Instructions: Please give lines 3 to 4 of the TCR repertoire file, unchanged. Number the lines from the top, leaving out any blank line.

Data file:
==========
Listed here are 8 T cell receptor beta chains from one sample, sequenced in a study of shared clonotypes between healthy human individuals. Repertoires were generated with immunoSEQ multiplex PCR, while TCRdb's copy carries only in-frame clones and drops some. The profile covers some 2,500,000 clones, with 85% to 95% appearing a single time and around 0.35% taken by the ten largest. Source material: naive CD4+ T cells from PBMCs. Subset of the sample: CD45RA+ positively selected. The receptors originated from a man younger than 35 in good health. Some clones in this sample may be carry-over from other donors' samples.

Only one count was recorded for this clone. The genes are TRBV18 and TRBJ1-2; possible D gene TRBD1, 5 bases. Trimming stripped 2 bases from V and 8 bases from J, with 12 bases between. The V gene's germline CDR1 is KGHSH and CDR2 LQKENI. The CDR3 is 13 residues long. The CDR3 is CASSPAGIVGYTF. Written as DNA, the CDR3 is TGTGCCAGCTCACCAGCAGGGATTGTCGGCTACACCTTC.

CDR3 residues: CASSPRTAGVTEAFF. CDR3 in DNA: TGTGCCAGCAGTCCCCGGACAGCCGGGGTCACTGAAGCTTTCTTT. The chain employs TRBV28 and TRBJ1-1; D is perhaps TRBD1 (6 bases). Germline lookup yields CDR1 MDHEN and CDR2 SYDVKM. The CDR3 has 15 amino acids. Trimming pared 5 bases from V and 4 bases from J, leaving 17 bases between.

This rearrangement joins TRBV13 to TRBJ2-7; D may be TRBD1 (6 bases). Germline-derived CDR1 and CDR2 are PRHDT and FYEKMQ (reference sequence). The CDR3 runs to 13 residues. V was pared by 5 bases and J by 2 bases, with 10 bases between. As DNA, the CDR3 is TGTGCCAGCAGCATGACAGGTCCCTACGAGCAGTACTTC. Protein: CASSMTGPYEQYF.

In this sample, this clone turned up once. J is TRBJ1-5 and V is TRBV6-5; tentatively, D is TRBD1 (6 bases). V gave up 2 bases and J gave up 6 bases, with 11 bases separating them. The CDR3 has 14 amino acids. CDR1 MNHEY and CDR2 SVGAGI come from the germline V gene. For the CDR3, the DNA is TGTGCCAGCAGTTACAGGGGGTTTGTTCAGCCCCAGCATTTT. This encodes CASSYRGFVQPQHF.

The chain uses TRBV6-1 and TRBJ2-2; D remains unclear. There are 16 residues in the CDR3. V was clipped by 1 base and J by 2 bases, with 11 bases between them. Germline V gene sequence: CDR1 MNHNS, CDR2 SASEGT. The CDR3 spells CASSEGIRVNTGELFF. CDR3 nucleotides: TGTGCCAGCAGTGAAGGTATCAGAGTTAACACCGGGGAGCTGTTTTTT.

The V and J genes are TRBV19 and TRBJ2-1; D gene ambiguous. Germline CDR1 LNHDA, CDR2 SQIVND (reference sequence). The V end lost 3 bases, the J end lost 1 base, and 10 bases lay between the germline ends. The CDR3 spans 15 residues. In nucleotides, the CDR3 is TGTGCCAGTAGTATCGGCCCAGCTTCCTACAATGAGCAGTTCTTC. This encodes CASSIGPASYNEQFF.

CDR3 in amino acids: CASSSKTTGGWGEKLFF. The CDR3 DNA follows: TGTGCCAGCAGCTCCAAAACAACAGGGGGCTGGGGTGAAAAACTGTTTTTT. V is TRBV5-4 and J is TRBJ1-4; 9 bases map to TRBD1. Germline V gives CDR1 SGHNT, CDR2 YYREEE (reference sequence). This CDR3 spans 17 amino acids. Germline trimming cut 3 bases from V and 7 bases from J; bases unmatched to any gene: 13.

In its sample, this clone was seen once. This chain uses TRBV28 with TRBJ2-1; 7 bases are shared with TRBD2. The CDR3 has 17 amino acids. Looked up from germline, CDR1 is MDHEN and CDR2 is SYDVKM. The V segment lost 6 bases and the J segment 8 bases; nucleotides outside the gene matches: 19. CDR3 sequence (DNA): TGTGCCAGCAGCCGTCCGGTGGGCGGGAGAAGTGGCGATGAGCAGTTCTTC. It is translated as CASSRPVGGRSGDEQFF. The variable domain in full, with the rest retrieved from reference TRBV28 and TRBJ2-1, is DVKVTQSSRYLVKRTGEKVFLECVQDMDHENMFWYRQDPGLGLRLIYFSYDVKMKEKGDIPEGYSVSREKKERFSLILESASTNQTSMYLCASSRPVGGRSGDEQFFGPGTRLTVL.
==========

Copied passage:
CDR3 residues: CASSPRTAGVTEAFF. CDR3 in DNA: TGTGCCAGCAGTCCCCGGACAGCCGGGGTCACTGAAGCTTTCTTT. The chain employs TRBV28 and TRBJ1-1; D is perhaps TRBD1 (6 bases). Germline lookup yields CDR1 MDHEN and CDR2 SYDVKM. The CDR3 has 15 amino acids. Trimming pared 5 bases from V and 4 bases from J, leaving 17 bases between.

This rearrangement joins TRBV13 to TRBJ2-7; D may be TRBD1 (6 bases). Germline-derived CDR1 and CDR2 are PRHDT and FYEKMQ (reference sequence). The CDR3 runs to 13 residues. V was pared by 5 bases and J by 2 bases, with 10 bases between. As DNA, the CDR3 is TGTGCCAGCAGCATGACAGGTCCCTACGAGCAGTACTTC. Protein: CASSMTGPYEQYF.